Merchant News
Future opportunities in the wood supply chain
17th May 2019

Future opportunities in the wood supply chain

Future opportunities in the wood supply chain

We look into the future of timber supply with the BMF and Home Builders Federation

David Hopkins, Timber Trade Federation

Softwood suppliers in Scandinavia and beyond are starting to look at more efficient ways of utilising their wood raw materials.  Laminated products, such as those now widely used in the door and window manufacturing industries, have reduced wastage for the wood supplier and for the wood user in local joinery shops nationwide.  Timber frame and engineered timber construction is now taking centre stage in the current and future plans of  some TTF and BMF supplier members, as they develop their product portfolios to meet the growing demand from specifiers.  What does this indicate for the future of timber supply through the builders’ merchant channel?

There are a number of opportunities to enter the engineered timber market.  Firstly through products such as Glulam and LVL beams, which a number of suppliers are beginning to stock in more standard sizes, making them available to merchant customers when builders request  them.  Secondly, laminated engineered timber components, both in softwoods and, increasingly, in a choice of hardwoods, enable merchants to seek new business with the joinery sector. Merchants could play an aggregator role for their regional housebuilder customers, such as the members of the Home Builders Federation, when they undertake offsite construction projects. With increasing use of offsite housing, taking a creative approach to future timber supply will pay dividends.

Stewart Baseley, Home Builders Federation

These are significant times for our industry with pressure being applied in a range of ways and change gathering pace. Whilst we have delivered an unprecedented 78% increase in output over the past five years, Government’s ambition of 300,00 a year is a huge challenge. And as we continue to increase output, ensuring homes are of the highest possible quality is absolutely key. Innovation and collaboration with the supply chain will be critical.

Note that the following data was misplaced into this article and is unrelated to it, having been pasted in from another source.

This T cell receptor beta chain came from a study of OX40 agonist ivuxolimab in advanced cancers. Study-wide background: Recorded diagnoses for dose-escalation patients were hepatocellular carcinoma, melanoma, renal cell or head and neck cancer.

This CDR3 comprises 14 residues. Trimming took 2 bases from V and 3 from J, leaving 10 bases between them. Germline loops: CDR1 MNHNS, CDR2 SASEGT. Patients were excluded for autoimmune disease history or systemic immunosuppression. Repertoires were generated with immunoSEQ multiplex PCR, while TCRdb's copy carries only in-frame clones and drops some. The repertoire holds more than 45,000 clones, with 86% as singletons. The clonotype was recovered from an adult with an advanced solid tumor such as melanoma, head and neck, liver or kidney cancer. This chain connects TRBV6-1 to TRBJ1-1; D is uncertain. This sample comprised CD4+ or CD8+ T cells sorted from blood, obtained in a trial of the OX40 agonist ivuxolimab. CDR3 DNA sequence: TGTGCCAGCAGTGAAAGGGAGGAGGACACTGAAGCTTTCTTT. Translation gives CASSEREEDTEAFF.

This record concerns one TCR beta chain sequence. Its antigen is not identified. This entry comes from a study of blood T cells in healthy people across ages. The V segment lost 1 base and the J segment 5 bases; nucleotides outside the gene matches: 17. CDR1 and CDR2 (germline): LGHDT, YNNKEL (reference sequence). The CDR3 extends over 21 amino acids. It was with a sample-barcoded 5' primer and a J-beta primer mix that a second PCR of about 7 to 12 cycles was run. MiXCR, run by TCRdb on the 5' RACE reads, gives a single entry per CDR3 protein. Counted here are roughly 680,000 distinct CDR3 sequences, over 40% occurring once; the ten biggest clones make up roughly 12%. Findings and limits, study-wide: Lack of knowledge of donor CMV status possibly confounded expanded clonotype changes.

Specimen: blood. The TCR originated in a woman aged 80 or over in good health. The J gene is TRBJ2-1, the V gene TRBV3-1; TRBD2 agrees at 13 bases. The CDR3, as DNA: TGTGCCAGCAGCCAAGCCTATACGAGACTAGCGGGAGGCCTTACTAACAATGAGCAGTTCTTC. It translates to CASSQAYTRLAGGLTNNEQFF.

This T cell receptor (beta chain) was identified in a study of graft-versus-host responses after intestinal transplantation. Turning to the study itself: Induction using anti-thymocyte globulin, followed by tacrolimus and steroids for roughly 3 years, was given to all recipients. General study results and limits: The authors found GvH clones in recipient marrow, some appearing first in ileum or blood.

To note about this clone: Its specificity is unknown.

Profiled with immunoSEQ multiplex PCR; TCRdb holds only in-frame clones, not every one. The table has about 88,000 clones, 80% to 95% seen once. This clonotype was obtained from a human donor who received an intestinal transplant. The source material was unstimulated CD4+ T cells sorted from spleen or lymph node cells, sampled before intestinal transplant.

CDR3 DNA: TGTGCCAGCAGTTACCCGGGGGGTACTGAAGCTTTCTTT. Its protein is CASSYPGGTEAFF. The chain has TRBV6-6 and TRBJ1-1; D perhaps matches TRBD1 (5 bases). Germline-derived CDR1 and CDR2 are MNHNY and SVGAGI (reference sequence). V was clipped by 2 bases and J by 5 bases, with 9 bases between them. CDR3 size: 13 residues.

Across the industry, companies are increasingly investing in off-site initiatives to help drive volumes and quality efficiently. Ensuring we work together to develop and mainstream best practise will be essential to progress.

Similarly, builders must be planning effectively with suppliers to ensure materials are in place to enable more homes to be built, not least with Brexit in mind.

On skills too the industry is increasingly looking to work with the supply chain, that provides the majority of the on-site expertise and labour, to ensure the capacity and skills are in place to enable volumes and quality to be driven. Closer links within the industry will also help with vital initiatives such as our current focus on addressing mental health amongst our workforce. Developing ever stronger business ties will better enable all parties to achieve their objectives.

John Newcomb, Builders Merchant Federation

Building excellence in materials supply, the central tenet of the BMF’s future vision, requires a solid foundation in the present and a weather eye on what’s ahead for the sector.

We often hear that construction should be more innovative, and an article in The Financial Times last year quoted offsite construction as having the potential to be the industry’s “Uber moment”. Yet offsite manufactured housing has not manifested itself as a major opportunity for merchants to date. Factory-built housing will have to play a role somewhere in the mix if the Government is to reach its housing targets, and some see it as a ‘silver bullet’.

There is an argument to be made on social housing where volumetric construction could bring time and cost efficiencies. However with, as yet, a small proportion of housing being built offsite, we view it as a supplement to traditional building, not a replacement for it. In the short term, offsite is most likely to present new opportunities for merchants, particularly on projects where modular elements form part of a largely traditional build project. For example, when adding another storey to an existing building to maximise residential space above a high street retail unit or within an office to residential conversion. We will certainly follow with interest the developments in offsite methods including timber frame, both in housebuilding and in the wider materials supply chain.